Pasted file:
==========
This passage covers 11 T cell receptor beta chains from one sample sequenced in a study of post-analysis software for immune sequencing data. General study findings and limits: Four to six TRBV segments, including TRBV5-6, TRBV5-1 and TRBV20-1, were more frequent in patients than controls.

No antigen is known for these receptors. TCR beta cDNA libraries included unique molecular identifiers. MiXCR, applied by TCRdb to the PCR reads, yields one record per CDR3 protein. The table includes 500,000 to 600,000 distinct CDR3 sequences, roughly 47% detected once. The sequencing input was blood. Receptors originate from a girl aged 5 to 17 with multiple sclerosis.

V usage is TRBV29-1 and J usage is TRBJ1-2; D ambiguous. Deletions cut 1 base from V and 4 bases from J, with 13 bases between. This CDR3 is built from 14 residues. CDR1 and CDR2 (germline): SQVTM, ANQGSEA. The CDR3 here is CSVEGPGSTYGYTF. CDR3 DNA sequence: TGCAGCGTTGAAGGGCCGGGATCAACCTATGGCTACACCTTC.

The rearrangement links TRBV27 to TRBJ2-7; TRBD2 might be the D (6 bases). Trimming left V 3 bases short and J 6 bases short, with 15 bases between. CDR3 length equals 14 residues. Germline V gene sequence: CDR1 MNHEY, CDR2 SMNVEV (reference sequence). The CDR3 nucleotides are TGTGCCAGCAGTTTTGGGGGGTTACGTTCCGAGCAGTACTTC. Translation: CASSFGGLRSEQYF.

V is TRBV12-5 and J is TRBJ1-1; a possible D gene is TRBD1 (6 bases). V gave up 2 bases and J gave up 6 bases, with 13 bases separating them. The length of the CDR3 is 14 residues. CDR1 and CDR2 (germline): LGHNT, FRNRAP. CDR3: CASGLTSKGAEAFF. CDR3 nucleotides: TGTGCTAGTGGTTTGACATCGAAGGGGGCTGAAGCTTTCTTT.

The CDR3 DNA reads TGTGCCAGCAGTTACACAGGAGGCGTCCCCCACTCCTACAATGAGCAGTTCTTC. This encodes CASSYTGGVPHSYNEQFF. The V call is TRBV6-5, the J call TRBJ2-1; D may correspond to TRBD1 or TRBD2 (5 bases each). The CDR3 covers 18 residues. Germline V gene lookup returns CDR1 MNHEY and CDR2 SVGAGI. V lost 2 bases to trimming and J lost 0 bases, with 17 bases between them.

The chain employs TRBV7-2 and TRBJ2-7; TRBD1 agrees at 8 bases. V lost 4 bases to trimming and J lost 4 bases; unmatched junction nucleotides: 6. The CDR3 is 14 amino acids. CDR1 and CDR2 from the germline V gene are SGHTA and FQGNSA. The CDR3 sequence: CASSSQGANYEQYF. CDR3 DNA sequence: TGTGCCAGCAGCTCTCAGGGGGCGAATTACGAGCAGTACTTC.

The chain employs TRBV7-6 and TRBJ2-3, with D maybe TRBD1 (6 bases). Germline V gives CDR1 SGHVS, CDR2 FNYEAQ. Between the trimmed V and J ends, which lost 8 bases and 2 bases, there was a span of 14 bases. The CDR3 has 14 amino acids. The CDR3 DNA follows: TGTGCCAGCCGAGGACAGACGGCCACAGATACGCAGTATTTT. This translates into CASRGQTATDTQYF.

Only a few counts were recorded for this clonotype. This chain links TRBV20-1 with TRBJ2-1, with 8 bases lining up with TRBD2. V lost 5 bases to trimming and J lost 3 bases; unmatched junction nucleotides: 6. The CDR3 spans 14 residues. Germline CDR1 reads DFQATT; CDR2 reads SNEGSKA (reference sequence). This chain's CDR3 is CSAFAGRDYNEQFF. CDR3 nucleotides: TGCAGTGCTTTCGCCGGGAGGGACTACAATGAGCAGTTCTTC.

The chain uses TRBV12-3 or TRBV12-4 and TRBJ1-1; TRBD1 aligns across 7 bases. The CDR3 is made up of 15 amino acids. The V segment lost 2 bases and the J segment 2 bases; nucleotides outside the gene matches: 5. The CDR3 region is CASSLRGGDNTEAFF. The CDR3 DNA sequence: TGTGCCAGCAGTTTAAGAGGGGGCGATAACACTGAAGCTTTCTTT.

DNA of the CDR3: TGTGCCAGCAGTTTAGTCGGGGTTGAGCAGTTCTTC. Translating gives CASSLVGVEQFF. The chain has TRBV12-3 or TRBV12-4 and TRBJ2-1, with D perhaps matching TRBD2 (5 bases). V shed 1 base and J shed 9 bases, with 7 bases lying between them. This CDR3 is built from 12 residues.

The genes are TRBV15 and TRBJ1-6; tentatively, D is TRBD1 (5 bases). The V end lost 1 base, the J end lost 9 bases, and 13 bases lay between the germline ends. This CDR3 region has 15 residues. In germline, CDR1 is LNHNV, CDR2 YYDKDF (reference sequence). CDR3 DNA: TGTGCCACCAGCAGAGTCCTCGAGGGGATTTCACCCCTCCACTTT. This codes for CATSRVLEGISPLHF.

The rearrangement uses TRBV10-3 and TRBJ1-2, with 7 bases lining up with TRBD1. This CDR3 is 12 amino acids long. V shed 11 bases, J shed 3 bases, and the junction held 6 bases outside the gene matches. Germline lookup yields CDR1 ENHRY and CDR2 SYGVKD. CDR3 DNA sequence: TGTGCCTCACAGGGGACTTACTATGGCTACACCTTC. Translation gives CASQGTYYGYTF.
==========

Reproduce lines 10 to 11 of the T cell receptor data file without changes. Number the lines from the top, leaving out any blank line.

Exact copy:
The chain uses TRBV12-3 or TRBV12-4 and TRBJ1-1; TRBD1 aligns across 7 bases. The CDR3 is made up of 15 amino acids. The V segment lost 2 bases and the J segment 2 bases; nucleotides outside the gene matches: 5. The CDR3 region is CASSLRGGDNTEAFF. The CDR3 DNA sequence: TGTGCCAGCAGTTTAAGAGGGGGCGATAACACTGAAGCTTTCTTT.

DNA of the CDR3: TGTGCCAGCAGTTTAGTCGGGGTTGAGCAGTTCTTC. Translating gives CASSLVGVEQFF. The chain has TRBV12-3 or TRBV12-4 and TRBJ2-1, with D perhaps matching TRBD2 (5 bases). V shed 1 base and J shed 9 bases, with 7 bases lying between them. This CDR3 is built from 12 residues.